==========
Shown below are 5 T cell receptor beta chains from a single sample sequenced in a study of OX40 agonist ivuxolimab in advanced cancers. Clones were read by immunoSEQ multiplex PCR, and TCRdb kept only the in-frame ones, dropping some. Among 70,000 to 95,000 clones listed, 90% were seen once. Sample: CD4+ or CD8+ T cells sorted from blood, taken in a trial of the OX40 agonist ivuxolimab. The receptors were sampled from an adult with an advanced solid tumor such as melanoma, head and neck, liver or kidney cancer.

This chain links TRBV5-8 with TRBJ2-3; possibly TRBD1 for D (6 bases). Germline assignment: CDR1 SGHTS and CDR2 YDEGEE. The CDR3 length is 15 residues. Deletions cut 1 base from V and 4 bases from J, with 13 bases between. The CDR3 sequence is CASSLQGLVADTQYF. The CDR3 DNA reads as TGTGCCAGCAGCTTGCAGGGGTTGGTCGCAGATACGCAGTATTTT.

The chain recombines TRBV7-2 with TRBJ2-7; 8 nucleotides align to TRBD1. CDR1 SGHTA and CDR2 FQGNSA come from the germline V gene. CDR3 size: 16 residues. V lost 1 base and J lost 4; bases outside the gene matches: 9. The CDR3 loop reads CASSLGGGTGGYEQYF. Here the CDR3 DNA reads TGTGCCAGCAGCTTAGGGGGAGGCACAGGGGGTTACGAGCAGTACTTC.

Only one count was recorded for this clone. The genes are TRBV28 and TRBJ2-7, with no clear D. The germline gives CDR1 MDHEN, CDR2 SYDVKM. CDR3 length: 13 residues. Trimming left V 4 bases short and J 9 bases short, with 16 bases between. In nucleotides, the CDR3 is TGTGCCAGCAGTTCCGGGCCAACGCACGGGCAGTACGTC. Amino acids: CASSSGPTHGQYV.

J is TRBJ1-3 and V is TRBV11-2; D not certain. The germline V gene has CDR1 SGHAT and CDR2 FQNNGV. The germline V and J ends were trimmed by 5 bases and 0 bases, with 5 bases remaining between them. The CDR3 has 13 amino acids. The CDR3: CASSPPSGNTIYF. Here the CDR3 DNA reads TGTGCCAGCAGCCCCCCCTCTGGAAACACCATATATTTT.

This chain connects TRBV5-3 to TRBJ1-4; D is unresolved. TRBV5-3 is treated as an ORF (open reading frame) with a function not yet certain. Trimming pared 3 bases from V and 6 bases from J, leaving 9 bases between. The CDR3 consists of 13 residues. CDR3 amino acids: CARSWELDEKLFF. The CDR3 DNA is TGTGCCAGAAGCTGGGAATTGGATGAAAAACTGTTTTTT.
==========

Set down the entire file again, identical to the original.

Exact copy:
Shown below are 5 T cell receptor beta chains from a single sample sequenced in a study of OX40 agonist ivuxolimab in advanced cancers. Clones were read by immunoSEQ multiplex PCR, and TCRdb kept only the in-frame ones, dropping some. Among 70,000 to 95,000 clones listed, 90% were seen once. Sample: CD4+ or CD8+ T cells sorted from blood, taken in a trial of the OX40 agonist ivuxolimab. The receptors were sampled from an adult with an advanced solid tumor such as melanoma, head and neck, liver or kidney cancer.

This chain links TRBV5-8 with TRBJ2-3; possibly TRBD1 for D (6 bases). Germline assignment: CDR1 SGHTS and CDR2 YDEGEE. The CDR3 length is 15 residues. Deletions cut 1 base from V and 4 bases from J, with 13 bases between. The CDR3 sequence is CASSLQGLVADTQYF. The CDR3 DNA reads as TGTGCCAGCAGCTTGCAGGGGTTGGTCGCAGATACGCAGTATTTT.

The chain recombines TRBV7-2 with TRBJ2-7; 8 nucleotides align to TRBD1. CDR1 SGHTA and CDR2 FQGNSA come from the germline V gene. CDR3 size: 16 residues. V lost 1 base and J lost 4; bases outside the gene matches: 9. The CDR3 loop reads CASSLGGGTGGYEQYF. Here the CDR3 DNA reads TGTGCCAGCAGCTTAGGGGGAGGCACAGGGGGTTACGAGCAGTACTTC.

Only one count was recorded for this clone. The genes are TRBV28 and TRBJ2-7, with no clear D. The germline gives CDR1 MDHEN, CDR2 SYDVKM. CDR3 length: 13 residues. Trimming left V 4 bases short and J 9 bases short, with 16 bases between. In nucleotides, the CDR3 is TGTGCCAGCAGTTCCGGGCCAACGCACGGGCAGTACGTC. Amino acids: CASSSGPTHGQYV.

J is TRBJ1-3 and V is TRBV11-2; D not certain. The germline V gene has CDR1 SGHAT and CDR2 FQNNGV. The germline V and J ends were trimmed by 5 bases and 0 bases, with 5 bases remaining between them. The CDR3 has 13 amino acids. The CDR3: CASSPPSGNTIYF. Here the CDR3 DNA reads TGTGCCAGCAGCCCCCCCTCTGGAAACACCATATATTTT.

This chain connects TRBV5-3 to TRBJ1-4; D is unresolved. TRBV5-3 is treated as an ORF (open reading frame) with a function not yet certain. Trimming pared 3 bases from V and 6 bases from J, leaving 9 bases between. The CDR3 consists of 13 residues. CDR3 amino acids: CARSWELDEKLFF. The CDR3 DNA is TGTGCCAGAAGCTGGGAATTGGATGAAAAACTGTTTTTT.